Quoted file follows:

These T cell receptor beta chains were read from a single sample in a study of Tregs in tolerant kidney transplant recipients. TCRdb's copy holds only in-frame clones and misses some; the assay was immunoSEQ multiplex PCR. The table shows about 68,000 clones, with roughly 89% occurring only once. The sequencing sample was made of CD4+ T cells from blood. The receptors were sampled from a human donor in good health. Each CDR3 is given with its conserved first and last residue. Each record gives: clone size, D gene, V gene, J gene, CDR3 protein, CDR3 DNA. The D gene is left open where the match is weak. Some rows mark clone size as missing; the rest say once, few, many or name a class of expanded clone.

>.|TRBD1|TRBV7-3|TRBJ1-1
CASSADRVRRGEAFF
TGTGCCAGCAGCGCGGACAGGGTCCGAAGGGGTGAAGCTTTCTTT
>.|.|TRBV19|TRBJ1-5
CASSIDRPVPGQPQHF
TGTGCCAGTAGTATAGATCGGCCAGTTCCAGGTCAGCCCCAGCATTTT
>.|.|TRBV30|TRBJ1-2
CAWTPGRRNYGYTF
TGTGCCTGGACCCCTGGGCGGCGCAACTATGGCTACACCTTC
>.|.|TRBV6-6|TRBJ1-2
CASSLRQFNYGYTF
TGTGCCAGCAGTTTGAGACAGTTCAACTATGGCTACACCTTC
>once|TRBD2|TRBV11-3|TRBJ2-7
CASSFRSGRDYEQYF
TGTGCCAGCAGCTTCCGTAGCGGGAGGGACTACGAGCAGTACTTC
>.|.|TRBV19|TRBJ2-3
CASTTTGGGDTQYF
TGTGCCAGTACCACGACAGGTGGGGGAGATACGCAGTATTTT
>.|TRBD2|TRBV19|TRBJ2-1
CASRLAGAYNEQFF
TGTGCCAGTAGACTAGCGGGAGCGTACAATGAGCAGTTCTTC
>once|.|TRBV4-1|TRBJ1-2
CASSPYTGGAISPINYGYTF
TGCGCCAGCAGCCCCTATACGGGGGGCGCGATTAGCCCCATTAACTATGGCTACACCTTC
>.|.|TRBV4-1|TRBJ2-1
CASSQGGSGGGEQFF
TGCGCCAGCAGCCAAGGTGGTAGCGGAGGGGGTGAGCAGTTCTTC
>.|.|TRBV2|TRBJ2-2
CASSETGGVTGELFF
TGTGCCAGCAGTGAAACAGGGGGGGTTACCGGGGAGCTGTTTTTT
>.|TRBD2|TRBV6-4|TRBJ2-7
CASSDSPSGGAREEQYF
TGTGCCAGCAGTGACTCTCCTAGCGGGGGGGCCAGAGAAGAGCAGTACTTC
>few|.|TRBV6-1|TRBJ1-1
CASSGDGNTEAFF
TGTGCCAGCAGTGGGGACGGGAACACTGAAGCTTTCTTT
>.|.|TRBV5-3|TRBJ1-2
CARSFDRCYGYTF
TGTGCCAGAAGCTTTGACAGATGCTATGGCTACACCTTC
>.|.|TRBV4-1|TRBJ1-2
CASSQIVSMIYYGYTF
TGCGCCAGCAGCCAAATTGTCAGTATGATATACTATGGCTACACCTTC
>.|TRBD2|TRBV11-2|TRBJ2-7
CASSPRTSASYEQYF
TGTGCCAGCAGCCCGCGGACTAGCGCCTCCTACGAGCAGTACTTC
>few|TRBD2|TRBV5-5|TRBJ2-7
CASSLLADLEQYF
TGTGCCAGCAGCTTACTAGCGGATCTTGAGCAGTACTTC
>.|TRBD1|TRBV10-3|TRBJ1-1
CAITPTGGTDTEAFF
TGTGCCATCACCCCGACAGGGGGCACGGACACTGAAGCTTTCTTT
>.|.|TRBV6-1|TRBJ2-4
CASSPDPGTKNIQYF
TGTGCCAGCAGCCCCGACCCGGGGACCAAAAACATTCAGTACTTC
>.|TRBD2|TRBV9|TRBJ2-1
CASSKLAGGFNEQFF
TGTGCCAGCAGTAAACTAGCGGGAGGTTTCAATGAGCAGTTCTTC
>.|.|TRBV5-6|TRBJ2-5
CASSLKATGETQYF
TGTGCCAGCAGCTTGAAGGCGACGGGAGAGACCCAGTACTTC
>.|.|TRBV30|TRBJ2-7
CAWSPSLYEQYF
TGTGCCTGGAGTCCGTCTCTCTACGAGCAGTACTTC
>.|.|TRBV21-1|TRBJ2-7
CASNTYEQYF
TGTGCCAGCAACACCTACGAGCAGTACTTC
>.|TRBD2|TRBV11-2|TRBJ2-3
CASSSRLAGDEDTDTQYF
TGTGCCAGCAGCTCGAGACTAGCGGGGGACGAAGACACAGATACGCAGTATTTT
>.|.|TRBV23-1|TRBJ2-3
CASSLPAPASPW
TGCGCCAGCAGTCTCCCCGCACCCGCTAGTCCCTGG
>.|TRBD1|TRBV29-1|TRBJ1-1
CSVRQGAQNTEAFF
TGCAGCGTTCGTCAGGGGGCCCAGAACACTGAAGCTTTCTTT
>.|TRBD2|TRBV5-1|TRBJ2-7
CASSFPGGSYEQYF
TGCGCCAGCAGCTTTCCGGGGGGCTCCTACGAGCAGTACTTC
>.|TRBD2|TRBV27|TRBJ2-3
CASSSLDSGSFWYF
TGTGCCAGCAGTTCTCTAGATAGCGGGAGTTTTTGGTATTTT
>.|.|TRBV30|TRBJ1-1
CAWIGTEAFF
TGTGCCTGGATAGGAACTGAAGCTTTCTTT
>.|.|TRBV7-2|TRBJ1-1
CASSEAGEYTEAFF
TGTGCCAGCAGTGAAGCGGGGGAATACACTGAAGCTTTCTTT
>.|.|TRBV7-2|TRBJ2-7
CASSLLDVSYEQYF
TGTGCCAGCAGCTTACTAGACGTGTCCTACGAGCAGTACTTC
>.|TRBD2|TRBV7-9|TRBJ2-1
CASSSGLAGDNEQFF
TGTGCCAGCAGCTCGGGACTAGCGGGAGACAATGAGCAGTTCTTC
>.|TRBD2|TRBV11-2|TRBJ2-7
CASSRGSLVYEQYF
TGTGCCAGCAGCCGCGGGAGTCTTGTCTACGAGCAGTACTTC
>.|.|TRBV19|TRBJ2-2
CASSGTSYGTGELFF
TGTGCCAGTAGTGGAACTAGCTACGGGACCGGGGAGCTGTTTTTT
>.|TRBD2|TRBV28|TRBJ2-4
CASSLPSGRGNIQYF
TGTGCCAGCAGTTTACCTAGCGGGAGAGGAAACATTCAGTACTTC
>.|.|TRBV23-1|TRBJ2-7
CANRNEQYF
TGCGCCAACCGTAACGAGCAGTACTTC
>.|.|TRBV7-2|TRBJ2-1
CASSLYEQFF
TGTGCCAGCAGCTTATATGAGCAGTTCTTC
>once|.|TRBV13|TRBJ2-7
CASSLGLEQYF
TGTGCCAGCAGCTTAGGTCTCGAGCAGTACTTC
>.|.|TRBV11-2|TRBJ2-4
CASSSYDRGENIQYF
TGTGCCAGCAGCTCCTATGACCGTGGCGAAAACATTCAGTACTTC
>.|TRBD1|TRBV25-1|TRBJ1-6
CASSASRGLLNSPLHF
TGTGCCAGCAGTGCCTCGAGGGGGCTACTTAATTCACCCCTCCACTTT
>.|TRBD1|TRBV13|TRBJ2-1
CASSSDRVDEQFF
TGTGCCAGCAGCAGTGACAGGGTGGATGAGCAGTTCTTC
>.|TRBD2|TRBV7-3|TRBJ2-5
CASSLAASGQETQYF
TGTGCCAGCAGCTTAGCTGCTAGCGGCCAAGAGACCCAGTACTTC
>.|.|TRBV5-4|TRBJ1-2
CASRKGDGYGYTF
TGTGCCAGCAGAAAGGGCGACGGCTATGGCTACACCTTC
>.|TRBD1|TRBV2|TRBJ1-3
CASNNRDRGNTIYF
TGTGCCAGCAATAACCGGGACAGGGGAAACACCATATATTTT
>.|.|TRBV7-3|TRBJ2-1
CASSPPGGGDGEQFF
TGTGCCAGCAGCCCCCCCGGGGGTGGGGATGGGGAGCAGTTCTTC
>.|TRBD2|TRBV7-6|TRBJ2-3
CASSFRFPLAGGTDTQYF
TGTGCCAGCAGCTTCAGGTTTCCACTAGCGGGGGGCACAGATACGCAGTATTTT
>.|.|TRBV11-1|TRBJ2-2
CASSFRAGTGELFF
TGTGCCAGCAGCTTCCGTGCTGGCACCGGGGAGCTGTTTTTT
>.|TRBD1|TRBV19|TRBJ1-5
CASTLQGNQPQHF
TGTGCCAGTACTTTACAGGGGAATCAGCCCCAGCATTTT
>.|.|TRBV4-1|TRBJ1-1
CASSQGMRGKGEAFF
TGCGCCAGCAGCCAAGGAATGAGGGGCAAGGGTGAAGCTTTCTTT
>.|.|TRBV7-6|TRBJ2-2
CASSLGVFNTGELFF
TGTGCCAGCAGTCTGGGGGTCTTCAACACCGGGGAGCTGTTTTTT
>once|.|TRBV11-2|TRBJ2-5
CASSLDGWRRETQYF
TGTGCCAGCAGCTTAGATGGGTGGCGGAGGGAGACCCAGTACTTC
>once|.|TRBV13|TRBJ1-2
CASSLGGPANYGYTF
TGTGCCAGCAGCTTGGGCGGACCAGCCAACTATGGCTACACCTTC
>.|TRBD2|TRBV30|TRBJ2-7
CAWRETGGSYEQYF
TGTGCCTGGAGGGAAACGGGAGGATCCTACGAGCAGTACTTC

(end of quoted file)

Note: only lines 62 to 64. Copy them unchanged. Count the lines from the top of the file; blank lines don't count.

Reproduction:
>.|.|TRBV30|TRBJ2-7
CAWSPSLYEQYF
TGTGCCTGGAGTCCGTCTCTCTACGAGCAGTACTTC